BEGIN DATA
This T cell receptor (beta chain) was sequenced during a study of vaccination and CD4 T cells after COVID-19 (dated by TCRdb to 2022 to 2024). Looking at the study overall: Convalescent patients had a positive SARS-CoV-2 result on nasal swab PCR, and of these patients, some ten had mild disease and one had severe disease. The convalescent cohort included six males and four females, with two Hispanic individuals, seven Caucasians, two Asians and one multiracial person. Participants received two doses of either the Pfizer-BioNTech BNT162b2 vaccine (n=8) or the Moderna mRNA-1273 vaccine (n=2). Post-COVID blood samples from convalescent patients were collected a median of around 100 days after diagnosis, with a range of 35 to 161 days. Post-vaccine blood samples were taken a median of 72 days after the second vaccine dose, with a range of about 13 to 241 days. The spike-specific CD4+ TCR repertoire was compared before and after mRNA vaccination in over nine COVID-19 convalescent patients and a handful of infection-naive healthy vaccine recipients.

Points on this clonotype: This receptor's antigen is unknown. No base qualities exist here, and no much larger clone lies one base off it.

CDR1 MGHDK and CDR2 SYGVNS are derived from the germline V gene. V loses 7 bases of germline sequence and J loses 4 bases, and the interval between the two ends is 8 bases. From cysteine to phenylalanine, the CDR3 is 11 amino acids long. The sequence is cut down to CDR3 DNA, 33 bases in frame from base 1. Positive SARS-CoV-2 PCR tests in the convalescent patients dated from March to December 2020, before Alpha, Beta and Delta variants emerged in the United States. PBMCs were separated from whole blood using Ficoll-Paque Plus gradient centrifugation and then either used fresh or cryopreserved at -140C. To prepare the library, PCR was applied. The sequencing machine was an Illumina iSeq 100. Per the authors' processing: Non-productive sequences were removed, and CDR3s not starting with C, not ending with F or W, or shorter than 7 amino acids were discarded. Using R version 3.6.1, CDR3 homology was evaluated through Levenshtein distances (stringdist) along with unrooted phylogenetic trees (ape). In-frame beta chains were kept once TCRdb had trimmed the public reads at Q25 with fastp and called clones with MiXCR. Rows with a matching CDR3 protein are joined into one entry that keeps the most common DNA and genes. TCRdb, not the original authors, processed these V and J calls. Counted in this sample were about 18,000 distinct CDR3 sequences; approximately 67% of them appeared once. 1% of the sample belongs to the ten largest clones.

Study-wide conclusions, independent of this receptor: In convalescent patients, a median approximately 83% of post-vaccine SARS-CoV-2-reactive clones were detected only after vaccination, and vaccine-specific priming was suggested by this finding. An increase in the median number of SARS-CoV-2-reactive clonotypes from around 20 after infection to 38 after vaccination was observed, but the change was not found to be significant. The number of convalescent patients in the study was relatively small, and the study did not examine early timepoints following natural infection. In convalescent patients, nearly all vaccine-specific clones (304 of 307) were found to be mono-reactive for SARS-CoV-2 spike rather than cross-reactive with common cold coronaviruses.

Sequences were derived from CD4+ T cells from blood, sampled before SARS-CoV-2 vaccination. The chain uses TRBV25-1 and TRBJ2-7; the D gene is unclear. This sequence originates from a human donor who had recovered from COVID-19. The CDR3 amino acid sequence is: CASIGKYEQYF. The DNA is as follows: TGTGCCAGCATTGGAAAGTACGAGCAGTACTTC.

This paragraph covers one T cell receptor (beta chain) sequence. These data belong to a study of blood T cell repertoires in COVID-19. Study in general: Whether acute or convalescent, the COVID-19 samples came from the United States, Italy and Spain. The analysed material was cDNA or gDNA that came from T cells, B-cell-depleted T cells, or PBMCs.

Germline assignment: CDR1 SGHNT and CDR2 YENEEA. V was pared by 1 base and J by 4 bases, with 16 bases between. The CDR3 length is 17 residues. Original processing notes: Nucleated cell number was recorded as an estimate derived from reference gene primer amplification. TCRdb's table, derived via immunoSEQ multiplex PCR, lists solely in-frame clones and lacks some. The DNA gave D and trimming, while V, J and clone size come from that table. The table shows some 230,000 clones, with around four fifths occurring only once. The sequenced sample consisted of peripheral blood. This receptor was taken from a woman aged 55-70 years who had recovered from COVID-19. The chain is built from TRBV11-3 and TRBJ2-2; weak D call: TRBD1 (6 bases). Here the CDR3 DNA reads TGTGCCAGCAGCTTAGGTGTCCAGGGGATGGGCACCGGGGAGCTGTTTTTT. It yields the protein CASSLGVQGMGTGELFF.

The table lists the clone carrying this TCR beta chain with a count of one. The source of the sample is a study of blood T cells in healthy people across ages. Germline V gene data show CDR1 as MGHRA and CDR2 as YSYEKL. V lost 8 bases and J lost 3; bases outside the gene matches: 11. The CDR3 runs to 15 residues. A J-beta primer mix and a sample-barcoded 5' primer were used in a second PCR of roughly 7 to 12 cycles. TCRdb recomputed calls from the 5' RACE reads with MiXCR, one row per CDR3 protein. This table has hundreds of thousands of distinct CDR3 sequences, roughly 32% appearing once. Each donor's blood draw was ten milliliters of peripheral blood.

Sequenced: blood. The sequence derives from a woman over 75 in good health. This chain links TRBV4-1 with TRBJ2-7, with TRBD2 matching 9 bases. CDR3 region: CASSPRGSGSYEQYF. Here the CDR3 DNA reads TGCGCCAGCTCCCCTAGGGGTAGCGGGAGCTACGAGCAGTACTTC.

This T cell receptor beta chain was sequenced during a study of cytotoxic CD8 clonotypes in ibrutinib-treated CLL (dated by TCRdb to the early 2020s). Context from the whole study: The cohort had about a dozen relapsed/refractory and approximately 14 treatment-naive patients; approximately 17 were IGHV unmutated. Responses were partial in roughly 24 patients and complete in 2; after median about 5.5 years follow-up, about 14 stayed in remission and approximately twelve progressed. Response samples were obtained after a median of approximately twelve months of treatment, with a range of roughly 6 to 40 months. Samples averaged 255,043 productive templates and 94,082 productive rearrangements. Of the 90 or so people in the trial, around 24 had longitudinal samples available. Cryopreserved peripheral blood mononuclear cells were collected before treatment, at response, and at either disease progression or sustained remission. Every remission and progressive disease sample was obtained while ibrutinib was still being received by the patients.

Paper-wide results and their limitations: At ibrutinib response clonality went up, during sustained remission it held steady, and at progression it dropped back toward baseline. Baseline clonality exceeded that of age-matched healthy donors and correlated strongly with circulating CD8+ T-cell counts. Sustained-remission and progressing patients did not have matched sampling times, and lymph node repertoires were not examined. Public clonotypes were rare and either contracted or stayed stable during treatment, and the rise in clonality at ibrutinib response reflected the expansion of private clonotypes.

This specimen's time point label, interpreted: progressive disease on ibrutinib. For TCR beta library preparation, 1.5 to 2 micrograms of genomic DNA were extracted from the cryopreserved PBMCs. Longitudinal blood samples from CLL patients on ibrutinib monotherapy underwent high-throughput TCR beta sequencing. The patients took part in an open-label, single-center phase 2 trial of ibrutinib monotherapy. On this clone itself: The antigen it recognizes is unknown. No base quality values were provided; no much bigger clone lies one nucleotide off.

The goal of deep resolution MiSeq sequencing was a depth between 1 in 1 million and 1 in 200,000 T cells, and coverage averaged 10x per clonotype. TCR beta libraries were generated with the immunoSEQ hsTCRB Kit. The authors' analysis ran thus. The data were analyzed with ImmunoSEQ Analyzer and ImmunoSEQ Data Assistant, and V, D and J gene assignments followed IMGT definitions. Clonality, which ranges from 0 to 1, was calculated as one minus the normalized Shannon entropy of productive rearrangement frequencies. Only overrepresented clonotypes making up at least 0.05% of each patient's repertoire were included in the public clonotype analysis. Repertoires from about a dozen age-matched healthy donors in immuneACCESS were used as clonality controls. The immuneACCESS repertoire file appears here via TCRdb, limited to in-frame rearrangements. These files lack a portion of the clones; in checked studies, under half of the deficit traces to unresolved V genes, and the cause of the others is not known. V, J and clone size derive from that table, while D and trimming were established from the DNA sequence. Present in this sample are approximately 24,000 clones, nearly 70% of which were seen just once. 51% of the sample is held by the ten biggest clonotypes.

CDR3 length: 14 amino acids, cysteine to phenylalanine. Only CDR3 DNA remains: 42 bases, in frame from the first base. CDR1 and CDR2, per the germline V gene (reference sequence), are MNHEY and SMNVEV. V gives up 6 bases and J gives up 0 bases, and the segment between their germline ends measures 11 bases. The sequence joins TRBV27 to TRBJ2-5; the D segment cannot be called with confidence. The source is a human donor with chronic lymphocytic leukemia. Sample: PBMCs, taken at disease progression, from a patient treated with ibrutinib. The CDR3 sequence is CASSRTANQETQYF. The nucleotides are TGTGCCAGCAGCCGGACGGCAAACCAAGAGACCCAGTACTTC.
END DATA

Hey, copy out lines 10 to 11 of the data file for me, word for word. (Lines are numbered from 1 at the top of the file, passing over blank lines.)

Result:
This T cell receptor beta chain was sequenced during a study of cytotoxic CD8 clonotypes in ibrutinib-treated CLL (dated by TCRdb to the early 2020s). Context from the whole study: The cohort had about a dozen relapsed/refractory and approximately 14 treatment-naive patients; approximately 17 were IGHV unmutated. Responses were partial in roughly 24 patients and complete in 2; after median about 5.5 years follow-up, about 14 stayed in remission and approximately twelve progressed. Response samples were obtained after a median of approximately twelve months of treatment, with a range of roughly 6 to 40 months. Samples averaged 255,043 productive templates and 94,082 productive rearrangements. Of the 90 or so people in the trial, around 24 had longitudinal samples available. Cryopreserved peripheral blood mononuclear cells were collected before treatment, at response, and at either disease progression or sustained remission. Every remission and progressive disease sample was obtained while ibrutinib was still being received by the patients.

Paper-wide results and their limitations: At ibrutinib response clonality went up, during sustained remission it held steady, and at progression it dropped back toward baseline. Baseline clonality exceeded that of age-matched healthy donors and correlated strongly with circulating CD8+ T-cell counts. Sustained-remission and progressing patients did not have matched sampling times, and lymph node repertoires were not examined. Public clonotypes were rare and either contracted or stayed stable during treatment, and the rise in clonality at ibrutinib response reflected the expansion of private clonotypes.